April landscape update from DLC

Related Categories: Verrado Residents | Victory Residents

Spring has arrived and we are preparing your common areas for the blooming season and the higher temperatures. Keep an eye out for some fresh color throughout your community, as we will be changing out the annual flowers in select areas.

We continue with seasonal pruning, in which we prune select plants to about half their size. This will help them grow back to a manageable size during their flowering season. You can see some of the results of this sustainable practice now, as many of your shrubs we pruned earlier in the winter have started to regrow. We are also keeping an eye on your sightlines and pruning low-hanging branches and other visual obstructions as needed.

We were happy to help sponsor Verrado’s Founder’s Day Community Picnic on March 26, where we handed out flowers and plastic pots to decorate with stickers. We look forward to more opportunities to join you!

We continue to fertilize your winter Ryegrass, which will begin to fade out as we lower the mow heights and your Bermuda grass emerges from dormancy. We are also aerating your turf this month, which means that we perforate its surface to allow air, sunlight and nutrients to reach the lower layers. This will help strengthen it. Weed growth tends to be highest this time of year and our spray technicians are applying post-emergent herbicide as needed to treat it.

Turf transition is coming

As the warmer temperatures return, your common area turf that was overseeded this past fall will begin transitioning from ryegrass to bermudagrass. This switch from winter grass to summer grass typically begins at the beginning of April and lasts through the end of May. Until then, DLC Resources crews will continue to fertilize as needed to keep it strong and vibrant. Expect to see dry patches of ryegrass and bermudagrass filling in as we lower our mow heights. This will aid in the transition.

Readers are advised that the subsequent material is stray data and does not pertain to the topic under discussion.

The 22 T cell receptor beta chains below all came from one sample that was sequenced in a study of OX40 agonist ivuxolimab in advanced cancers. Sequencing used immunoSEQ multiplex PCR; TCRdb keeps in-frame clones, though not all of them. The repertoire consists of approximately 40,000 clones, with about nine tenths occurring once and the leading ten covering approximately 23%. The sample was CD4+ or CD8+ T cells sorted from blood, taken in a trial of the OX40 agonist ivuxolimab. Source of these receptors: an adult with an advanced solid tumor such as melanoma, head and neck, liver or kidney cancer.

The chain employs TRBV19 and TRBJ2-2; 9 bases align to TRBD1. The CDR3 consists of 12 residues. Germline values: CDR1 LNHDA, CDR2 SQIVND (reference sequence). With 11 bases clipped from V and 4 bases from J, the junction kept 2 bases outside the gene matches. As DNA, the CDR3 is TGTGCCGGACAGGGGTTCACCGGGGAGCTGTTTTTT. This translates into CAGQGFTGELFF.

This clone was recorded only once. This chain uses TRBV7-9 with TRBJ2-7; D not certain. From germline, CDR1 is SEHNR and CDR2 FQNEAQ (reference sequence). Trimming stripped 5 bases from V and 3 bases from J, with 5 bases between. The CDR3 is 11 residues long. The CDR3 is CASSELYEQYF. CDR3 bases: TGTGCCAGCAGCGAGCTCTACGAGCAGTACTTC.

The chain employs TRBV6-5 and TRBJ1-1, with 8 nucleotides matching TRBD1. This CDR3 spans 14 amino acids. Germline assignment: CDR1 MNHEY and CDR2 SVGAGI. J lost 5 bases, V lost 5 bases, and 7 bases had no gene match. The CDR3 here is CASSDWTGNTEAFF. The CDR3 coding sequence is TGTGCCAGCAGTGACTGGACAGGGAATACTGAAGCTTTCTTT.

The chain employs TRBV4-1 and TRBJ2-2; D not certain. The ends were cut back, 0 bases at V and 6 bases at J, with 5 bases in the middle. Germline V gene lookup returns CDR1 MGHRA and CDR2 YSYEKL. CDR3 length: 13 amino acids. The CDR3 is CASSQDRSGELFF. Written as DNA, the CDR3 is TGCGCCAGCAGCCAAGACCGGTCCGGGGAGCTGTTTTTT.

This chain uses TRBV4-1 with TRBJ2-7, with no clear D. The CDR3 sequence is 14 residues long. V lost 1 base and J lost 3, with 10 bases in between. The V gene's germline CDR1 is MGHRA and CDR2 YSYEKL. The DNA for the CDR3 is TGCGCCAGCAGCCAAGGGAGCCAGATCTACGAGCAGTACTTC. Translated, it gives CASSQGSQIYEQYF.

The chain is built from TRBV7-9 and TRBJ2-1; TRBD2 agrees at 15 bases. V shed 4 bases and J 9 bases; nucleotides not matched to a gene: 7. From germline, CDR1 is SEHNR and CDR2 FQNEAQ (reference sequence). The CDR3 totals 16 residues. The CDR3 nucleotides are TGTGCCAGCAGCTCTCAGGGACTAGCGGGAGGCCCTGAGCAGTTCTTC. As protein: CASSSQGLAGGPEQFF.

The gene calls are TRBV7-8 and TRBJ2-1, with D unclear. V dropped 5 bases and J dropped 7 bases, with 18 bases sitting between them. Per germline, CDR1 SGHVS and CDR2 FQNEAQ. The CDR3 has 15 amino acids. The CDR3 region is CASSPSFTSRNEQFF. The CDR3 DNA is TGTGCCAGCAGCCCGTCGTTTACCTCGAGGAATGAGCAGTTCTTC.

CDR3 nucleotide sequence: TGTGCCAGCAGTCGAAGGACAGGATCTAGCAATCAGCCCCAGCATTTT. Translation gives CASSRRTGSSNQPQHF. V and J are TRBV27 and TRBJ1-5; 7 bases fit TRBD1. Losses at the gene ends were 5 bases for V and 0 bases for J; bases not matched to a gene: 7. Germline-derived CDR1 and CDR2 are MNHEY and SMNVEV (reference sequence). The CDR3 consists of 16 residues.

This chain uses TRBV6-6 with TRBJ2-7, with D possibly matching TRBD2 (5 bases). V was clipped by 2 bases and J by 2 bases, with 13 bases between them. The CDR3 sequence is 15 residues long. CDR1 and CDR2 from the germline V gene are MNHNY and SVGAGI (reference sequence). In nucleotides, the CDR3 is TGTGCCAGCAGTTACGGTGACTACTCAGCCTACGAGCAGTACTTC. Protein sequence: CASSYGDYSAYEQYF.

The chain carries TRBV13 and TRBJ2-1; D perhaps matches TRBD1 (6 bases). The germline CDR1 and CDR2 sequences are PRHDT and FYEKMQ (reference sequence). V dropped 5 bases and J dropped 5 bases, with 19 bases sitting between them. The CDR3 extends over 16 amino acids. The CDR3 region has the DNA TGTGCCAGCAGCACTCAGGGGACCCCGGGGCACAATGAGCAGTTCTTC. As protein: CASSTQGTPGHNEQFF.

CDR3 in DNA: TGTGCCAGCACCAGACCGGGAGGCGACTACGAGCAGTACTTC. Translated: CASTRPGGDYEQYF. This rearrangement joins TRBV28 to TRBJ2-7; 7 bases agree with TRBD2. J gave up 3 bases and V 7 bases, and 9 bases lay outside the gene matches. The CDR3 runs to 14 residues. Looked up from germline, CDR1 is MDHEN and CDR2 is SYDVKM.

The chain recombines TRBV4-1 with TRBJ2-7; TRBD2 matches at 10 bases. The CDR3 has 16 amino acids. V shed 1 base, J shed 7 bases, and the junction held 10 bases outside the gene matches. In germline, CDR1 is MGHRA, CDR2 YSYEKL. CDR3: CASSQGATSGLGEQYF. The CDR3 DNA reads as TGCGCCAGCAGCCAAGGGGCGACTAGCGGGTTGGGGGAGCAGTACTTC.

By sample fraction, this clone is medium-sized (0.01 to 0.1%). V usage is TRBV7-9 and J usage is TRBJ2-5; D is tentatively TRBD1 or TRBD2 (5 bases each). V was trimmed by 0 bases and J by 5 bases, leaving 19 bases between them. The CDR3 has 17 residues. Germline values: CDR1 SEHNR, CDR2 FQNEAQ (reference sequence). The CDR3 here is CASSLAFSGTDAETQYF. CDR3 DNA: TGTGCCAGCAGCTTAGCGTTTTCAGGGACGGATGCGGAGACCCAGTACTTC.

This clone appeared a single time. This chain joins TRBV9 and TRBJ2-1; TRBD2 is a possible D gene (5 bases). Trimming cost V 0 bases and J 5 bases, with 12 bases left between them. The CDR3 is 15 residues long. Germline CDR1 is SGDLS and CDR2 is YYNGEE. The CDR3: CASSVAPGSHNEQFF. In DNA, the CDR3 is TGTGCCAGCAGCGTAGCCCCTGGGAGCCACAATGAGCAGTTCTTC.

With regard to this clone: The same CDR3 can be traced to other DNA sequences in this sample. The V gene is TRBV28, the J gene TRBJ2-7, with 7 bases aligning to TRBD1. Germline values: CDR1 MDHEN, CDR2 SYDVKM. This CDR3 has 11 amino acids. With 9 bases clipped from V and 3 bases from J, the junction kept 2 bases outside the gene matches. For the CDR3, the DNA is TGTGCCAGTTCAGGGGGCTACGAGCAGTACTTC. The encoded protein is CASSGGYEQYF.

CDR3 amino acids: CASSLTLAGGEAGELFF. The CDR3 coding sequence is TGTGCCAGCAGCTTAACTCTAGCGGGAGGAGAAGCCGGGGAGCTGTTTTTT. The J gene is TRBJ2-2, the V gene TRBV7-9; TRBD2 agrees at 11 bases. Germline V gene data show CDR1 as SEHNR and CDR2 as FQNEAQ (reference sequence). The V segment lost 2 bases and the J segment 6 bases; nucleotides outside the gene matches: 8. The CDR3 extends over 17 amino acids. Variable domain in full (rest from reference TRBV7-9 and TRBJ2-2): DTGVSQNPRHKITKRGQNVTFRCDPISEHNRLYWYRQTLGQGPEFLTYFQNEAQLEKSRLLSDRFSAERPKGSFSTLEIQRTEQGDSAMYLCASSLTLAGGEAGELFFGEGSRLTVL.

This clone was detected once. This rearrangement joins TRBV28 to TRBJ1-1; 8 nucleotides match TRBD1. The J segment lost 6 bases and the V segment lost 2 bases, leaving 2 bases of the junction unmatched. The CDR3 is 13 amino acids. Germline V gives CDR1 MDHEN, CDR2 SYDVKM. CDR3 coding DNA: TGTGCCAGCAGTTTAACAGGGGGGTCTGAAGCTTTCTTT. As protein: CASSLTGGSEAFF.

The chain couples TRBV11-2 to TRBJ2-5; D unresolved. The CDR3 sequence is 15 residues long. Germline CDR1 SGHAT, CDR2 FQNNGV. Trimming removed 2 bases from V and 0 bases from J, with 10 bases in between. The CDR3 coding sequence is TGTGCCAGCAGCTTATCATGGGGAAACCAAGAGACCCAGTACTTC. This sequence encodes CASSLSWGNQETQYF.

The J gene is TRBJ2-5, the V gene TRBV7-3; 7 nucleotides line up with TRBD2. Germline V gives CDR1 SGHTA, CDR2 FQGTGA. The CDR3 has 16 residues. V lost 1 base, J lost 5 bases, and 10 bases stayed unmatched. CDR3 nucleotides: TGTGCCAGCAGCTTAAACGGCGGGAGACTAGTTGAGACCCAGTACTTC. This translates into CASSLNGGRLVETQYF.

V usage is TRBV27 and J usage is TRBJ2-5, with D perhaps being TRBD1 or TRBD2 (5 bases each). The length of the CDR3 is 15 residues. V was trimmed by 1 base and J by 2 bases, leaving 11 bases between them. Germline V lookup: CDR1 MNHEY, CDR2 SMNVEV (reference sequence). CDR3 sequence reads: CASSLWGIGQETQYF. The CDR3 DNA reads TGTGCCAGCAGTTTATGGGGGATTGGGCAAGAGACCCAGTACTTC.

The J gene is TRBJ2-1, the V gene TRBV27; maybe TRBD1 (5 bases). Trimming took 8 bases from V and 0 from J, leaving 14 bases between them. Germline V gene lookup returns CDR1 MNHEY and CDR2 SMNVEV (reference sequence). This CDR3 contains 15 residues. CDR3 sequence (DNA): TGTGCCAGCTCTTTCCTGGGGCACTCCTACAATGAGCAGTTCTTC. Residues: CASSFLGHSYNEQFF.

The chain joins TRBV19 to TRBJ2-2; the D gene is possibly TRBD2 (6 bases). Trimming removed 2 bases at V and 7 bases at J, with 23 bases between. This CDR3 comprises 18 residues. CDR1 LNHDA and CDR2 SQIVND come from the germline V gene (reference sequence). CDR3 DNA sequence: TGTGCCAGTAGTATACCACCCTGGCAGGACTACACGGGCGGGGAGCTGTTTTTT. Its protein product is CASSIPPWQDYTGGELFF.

Post-emergent for spring weeds

A warmer winter means the time for weed control is now. There are two categories of herbicides for weed control: pre-emergent and post-emergent. Pre-emergent herbicides was applied in the winter and is designed to prevent seeds from germinating in the soil, while post-emergent herbicides kill weeds that have germinated and are visible in the landscape.

Spring and summer are the best times to use a post-emergent herbicide like Roundup concentrate. Be careful not to spray weed killer on plants or turf as the herbicide is absorbed by the leaves and travels through the plant. These products cannot differentiate between plants and weeds. Additionally, this type of herbicide does not instantly kill the plant. If you spray the weed and then remove it, any remaining roots may not have had time to absorb the weed control spray.

Spring planting

Whether you want to add new plants to your yard or you’re replacing sick, dying, or unhealthy plants, now is the time to do so. For our desert landscape, plant replacement is most successful in the early spring because temperatures and humidity allow the new plants to establish themselves in their new environment before the harsher summer weather arrives.

Ideally, new plants should be installed when nighttime temperatures are higher than 55 degrees for a prolonged period of time and daytime temperatures are lower than 90 degrees. This is especially important for certain tree species like acacia salicina and the desert willow because they establish new roots very slowly.

To learn how to choose your new plants and steps to install them, visit the DLC Learning Center and enter “planting” into our handy search bar at the top right of the page.

Time for frost recovery

What, no frost to trim off? If you have frost damage on your plants now is the time to renovate frost sensitive plants. This will allow the plants to put out all new growth, keeping the plants looking new and healthy. Remember, renovation will take off most all the leaves on the plant, leaving sticks for a couple weeks until the new growth fills in.

Annual flower replacement time

Mid-April is the time to change out those winter annuals for summer annuals. But be careful. The home stores will continue to push those nice looking winter annuals through April.